Partners seeking volunteers

Mentoring program faces budget cuts

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Moffat County's youth mentoring program needs to raise $10,000 to keep its doors open through January.

Moffat County Partners did not receive any state or federal funding for 2004-05, leaving the agency $55,000 short of its average $120,000-a-year budget.

"There weren't very many communities on the Western Slope that got any money this year," Director Tara Jenrich said. "It's been kind of a crazy time for nonprofits."

Moffat County Partners has served more than 350 youths in the seven years it has operated. Of those, 82 were teamed up with adult mentors. The remainder participated in group programs, which teach participants community, drug and alcohol education, social skills, cooking and safety.

"Partners was originally in--tended to ready adjudicated youth, and they found that one-on-one interaction was very effective," caseworker Melia Bisbee said. "People started using the concept to be more proactive."

Bisbee's part-time position with Moffat County Partners was cut as one of the organization's cost-cutting efforts. Jenrich also is working to cut back on office space.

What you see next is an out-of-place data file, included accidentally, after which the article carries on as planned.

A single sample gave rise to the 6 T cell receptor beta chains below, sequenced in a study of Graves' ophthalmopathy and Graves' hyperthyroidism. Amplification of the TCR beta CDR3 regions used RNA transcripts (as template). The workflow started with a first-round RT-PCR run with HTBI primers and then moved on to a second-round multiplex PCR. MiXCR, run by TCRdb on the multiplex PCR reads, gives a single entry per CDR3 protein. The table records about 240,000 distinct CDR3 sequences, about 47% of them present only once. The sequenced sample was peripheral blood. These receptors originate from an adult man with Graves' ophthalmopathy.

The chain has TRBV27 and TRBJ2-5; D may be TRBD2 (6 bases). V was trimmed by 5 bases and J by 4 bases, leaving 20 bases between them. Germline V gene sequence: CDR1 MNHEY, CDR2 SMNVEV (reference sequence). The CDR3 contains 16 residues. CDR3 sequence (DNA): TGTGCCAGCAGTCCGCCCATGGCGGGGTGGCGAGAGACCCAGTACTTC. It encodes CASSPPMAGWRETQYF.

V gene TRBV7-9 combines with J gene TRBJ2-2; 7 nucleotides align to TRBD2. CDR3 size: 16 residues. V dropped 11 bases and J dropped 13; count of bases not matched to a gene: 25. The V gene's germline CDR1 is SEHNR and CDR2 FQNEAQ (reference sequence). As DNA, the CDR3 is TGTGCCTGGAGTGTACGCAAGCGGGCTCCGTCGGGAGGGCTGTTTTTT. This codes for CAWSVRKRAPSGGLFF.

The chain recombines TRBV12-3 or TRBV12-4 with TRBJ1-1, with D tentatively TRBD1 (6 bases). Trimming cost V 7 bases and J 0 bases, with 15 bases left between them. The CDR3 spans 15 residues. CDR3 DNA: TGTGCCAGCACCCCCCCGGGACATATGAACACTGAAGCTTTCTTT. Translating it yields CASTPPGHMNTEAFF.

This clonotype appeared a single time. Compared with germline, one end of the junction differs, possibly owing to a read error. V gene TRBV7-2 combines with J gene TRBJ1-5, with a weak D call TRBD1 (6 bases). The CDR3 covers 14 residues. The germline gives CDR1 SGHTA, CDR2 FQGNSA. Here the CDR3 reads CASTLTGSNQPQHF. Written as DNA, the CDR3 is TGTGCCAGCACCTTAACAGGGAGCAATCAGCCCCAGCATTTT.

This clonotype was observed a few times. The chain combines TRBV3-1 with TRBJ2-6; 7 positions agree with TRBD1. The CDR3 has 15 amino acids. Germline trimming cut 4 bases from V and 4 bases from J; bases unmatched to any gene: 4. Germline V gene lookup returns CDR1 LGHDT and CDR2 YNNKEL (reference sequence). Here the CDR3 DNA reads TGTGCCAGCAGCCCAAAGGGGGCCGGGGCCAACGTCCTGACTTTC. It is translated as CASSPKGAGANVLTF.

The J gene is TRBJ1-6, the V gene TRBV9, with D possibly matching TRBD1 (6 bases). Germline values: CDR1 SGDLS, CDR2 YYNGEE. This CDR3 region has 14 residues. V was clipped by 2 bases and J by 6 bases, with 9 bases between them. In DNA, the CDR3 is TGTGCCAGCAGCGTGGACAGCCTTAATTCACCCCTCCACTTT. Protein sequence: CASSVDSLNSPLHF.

She's applied for several grants she expects to be awarded in January.

Seeing results

"Our overhead is pretty low," Jenrich said. "Most of our funding goes to programs. If we miss out on the next go around, I'm not sure what the future of Moffat County Partners will be."

Jenrich said she'll work to keep the program together as long as she's able.

"We're really starting to see results from the kids we're working with," she said. "I truly believe we provide a very valuable service."

The program's shortage of adult/youth partnerships is because of a lack of adult volunteers, Jenrich said. Adults are asked to commit to spending three hours a week with their junior partners.

"People are worried about the time commitment, but three hours isn't a lot of time," Jenrich said. "Nine times out of 10, people call and ask if they can spend more time together."

The program targets at-risk youths -- those who have had legal trouble, were victims of crime or are having difficulties in school.

"This program gives youth support in areas other community programs don't," Craig resident and adult partner Robin Schiffbauer said.

Positive changes

She said she's seen positive changes in those she's mentored. They have increased self-esteem, earn better grades and their communication skills improve, she said.

Youths are referred to the program by social services, school officials or court officials.

Jenrich is looking to the community to help the organization stay alive. It doesn't get funding from Moffat County United Way, except when donors designate that's where they want their dollars to go. The organization is also funded though federal grants and donations, the 14th Judicial District and by fundraisers.

Contributions can be sent to the Moffat County Partners' office, 439 Breeze St.

"We're just in survival mode right now, which is unfortunate," Jenrich said.


Christina M. Currie can be reached at 824-7031, ext. 210, or e-mail at ccurrie@craigdailypress.com.

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